Erin Lee Carr Talks Kim Wall True-Crime Doc and Revisiting the Michelle Carter Story (Exclusive)
By Stacy Lambe
After tapping into the zeitgeist with the documentaries, Mommy Dead and Dearest, I Love You Now Die, At the Heart of Gold and Britney vs. Spears, Erin Lee Carr is back with Undercurrent: The Disappearance of Kim Wall, another must-see examination of real life events. “Anybody who hears this story, I think it’s hard to not want to know more. It’s just so bizarre,” Carr tells ET about the 2017 submarine case surrounding the murder of Wall, a Swedish freelance journalist who died and was dismembered aboard a miniature submarine while interviewing its owner, Danish entrepreneur Peter Madsen.
Premiering on HBO, the two-part documentary goes beyond the headlines and even the scripted version, The Investigation, which aired on the same network in 2021, to chronicle the events leading up to the ill-fated interview, to get new perspective on the case, and to examine what happened when Madsen went to trial. Most importantly, Undercurrent gives a voice to the journalist, whose life was not only cut short but whose story has since become a series of footnotes in her killer’s multiple and varying accounts of what happened aboard his submarine.
“I was trying to make it as much about Kim as possible,” Carr says, before explaining that there were so many ways to tell this story, and that there were so many different fascinating elements to focus on, particularly the trial. “Peter Madsen was somebody that lied on the stand again and again and again, because it’s not illegal to lie in Denmark. And so, here was this sort of textbook case about misogyny run wild. And even in the court setting, it was all about him.”
When it comes to the prejudice against Wall, the documentary pushes back the questions surrounding her interview, including the way she was dressed, why she went alone and other specifics that wouldn’t necessarily be asked of a man. There was no doubt she was there to do a job and encountered a predator in the process of doing her work. “The people in the documentary explain to me it’s not because she was a journalist, it’s because she was a woman and she was smaller and she was there and it was only that she was lured on the submarine,” Carr says, adding that “she was killed because Peter Madsen felt that he could.”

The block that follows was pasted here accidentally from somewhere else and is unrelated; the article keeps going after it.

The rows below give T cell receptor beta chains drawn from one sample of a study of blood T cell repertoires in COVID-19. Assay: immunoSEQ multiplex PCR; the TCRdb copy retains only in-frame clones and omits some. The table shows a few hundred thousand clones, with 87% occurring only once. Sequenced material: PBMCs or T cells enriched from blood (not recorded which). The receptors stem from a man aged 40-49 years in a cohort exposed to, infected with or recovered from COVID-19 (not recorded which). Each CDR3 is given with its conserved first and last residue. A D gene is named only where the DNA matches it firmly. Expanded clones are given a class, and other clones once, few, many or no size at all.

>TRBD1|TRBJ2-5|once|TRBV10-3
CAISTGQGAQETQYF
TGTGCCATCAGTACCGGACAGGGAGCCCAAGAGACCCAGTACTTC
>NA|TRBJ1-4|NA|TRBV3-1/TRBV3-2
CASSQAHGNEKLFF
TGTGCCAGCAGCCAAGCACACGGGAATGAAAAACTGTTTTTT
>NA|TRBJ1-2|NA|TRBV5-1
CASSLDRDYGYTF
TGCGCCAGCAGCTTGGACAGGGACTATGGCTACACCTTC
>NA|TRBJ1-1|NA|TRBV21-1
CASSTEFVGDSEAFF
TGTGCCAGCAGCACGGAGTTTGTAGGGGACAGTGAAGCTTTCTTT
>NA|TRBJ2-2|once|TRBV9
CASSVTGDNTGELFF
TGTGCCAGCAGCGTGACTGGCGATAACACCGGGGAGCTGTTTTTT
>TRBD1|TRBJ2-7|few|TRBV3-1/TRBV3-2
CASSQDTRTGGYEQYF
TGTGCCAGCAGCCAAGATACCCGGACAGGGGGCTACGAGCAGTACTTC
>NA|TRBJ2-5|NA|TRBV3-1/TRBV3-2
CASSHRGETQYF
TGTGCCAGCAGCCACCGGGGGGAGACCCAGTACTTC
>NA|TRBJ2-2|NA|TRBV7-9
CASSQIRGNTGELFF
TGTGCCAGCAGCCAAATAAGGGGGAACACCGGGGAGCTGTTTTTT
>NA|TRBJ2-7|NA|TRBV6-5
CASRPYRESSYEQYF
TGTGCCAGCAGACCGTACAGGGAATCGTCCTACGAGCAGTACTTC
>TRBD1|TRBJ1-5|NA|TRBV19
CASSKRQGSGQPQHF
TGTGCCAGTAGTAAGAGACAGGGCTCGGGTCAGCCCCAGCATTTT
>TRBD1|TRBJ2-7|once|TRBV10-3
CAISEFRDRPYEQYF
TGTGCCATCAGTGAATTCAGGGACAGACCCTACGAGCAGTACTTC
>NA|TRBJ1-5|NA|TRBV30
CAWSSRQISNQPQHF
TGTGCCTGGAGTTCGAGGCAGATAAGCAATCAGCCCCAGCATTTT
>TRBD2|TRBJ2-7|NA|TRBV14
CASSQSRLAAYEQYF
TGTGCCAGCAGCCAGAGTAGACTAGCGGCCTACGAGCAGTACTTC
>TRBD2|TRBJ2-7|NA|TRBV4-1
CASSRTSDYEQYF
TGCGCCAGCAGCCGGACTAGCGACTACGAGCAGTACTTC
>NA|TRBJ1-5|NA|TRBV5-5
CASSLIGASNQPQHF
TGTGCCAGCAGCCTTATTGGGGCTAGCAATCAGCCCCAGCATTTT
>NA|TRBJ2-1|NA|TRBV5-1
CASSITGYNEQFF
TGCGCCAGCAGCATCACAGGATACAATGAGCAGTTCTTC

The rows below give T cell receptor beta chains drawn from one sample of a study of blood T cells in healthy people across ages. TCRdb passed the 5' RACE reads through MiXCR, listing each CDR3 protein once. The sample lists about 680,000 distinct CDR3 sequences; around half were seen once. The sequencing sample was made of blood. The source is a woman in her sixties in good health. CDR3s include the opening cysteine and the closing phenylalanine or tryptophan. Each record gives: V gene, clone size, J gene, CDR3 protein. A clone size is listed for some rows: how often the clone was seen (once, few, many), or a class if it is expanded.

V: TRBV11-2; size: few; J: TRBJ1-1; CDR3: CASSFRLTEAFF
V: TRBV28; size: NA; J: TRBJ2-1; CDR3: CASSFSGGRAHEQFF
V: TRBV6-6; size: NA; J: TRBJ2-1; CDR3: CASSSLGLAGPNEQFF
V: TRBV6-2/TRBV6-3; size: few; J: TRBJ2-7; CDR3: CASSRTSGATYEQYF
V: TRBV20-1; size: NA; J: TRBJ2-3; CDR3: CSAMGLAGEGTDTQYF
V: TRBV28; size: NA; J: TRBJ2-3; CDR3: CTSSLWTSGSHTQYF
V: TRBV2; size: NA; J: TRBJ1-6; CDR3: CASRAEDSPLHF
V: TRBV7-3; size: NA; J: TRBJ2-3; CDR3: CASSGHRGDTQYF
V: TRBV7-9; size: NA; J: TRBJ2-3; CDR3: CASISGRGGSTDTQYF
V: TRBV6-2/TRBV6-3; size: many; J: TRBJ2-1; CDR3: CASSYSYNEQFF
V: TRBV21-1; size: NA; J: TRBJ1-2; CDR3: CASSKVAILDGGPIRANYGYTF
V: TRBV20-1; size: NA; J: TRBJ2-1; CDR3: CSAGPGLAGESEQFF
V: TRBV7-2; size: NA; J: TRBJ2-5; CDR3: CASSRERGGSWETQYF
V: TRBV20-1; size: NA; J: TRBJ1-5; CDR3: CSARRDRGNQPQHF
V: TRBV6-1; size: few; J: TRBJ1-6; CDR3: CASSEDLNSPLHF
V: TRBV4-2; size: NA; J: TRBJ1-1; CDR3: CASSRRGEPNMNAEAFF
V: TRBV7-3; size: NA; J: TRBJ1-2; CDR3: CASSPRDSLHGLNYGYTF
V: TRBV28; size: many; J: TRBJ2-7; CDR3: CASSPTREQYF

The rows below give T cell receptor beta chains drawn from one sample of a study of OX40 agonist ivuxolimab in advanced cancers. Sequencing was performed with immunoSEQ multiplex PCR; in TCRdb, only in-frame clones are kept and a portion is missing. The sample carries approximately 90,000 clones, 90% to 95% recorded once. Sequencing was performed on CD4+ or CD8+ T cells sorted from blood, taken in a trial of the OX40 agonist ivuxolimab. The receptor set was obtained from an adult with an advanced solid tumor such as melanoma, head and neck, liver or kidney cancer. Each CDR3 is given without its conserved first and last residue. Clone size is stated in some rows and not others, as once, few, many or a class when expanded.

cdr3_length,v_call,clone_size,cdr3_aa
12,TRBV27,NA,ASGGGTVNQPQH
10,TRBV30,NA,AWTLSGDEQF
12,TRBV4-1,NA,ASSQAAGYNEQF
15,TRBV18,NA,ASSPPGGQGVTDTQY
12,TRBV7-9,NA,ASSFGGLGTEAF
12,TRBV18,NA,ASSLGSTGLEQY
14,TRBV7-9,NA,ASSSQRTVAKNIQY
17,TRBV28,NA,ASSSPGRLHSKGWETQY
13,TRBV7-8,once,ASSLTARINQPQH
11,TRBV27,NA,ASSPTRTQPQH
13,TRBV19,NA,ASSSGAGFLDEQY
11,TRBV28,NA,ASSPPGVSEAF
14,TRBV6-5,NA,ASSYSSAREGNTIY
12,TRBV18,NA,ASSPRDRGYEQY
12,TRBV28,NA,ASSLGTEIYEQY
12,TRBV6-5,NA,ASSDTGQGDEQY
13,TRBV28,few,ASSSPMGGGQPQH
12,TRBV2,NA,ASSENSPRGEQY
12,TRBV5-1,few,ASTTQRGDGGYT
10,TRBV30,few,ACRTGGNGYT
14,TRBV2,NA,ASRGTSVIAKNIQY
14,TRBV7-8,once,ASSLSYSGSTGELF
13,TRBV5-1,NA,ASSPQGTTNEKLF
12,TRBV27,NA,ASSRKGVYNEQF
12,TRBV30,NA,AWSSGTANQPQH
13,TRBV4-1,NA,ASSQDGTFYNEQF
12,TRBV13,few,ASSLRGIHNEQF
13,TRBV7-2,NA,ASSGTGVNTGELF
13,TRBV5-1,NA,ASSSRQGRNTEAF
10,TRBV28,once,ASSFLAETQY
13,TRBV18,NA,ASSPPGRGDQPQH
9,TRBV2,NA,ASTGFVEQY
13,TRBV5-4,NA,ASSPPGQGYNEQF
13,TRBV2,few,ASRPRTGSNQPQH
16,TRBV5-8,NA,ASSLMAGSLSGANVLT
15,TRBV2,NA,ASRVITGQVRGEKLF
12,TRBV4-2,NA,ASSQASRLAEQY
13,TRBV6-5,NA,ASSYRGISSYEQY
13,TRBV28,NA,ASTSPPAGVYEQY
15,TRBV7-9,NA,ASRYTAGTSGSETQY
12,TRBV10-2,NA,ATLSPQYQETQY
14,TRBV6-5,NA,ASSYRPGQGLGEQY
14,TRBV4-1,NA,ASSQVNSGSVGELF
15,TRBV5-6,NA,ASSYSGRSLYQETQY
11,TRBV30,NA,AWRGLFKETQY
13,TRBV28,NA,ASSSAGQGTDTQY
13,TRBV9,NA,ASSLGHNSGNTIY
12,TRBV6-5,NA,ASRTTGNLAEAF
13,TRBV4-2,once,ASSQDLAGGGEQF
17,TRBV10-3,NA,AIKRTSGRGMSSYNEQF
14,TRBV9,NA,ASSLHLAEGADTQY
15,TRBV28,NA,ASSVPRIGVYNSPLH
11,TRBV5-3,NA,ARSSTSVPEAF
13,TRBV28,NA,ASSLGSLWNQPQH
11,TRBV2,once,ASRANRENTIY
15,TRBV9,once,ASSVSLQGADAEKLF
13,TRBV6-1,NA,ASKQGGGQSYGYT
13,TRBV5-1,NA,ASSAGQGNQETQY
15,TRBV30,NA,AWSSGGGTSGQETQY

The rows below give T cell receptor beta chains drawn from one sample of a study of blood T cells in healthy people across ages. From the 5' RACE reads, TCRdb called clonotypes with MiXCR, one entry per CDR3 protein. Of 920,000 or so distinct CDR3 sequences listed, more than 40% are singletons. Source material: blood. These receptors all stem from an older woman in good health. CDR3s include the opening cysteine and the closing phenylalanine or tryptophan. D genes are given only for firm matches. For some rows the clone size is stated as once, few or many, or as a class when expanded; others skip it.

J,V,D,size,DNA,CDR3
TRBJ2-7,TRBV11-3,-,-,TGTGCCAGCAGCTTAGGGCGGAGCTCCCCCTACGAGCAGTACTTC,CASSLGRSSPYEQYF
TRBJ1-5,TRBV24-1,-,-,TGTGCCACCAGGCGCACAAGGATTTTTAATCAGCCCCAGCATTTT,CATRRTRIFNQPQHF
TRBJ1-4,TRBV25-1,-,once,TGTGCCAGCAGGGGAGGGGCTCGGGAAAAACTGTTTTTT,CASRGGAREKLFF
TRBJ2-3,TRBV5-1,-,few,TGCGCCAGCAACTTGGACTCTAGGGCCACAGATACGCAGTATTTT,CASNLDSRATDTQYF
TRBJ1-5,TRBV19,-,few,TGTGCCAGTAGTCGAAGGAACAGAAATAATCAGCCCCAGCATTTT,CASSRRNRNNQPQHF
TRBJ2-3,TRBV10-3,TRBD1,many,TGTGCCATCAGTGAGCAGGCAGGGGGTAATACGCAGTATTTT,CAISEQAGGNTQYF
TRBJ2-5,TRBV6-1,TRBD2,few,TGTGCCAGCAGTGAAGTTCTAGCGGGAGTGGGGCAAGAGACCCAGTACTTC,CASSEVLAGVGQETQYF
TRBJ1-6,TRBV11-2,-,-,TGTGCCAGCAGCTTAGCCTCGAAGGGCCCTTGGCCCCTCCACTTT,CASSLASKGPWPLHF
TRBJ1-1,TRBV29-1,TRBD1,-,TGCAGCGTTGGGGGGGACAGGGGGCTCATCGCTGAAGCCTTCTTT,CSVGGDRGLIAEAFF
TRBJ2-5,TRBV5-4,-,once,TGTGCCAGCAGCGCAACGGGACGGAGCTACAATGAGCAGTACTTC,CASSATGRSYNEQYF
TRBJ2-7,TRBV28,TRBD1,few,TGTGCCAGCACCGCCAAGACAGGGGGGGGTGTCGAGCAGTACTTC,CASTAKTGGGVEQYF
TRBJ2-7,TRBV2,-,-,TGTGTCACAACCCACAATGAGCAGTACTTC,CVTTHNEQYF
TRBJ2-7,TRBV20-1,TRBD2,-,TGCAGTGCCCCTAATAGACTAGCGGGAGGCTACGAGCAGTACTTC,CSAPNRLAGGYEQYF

As for Madsen, who was convicted of Wall’s murder, sentenced to life in prison and reportedly confessed to the crime in a 2020 interview, the documentary alleges that this may have not been the first time eccentric entrepreneur has killed. “Just based on my reading and working in this true-crime space, it is fairly atypical to have this type of brutal crime be your first crime,” Carr says. “I think time will tell if there were previous incidents. But it’s incredibly confusing to think that this was the first time he did something like that.”
Given that The Investigation, from Mindhunter director Tobias Lindholm, came first, Carr found it interesting trying to understand what she can add to the discussion from a documentary lens, especially when it came to adding new voices or expanding upon certain topics. It’s the reverse of so many true-crime narratives, which often start as a documentary before getting the dramatized, scripted treatment – in the same way the texting suicide case involving Michelle Carter went from an explosive investigative Esquire article written by Jesse Barron and Carr’s 2019 documentary, I Love You, Now Die: The Commonwealth v. Michelle Carter, to an upcoming Hulu series starring Elle Fanning.
“I tried not to be star struck,” says Carr, who, as a consulting producer on The Girl From Plainville, had to get on Zooms with Fanning to figure out how to tell Carter’s story in a way that’s really about mental health.
“I know I was put on earth to make documentaries. I love doing it. And I think one of the ways that society is having conversations is obviously documentary, but it is also episodic television,” she continues. “We’re all in this tango with each other, but I find it to be inspiring and interesting. And I think with the right people, very sensitively done.”
The filmmaker also acknowledges what an incredible time it is to be in the documentary space “and to be involved in these large scale discussions and projects with people like Elle Fanning and [showrunner] Liz Hannah and things like that.” Nowadays, Carr, who is working on a scripted project of her own, is able to approach stories from multiple perspectives. “I’m always looking for that next big thing… and the best way of doing it,” she says.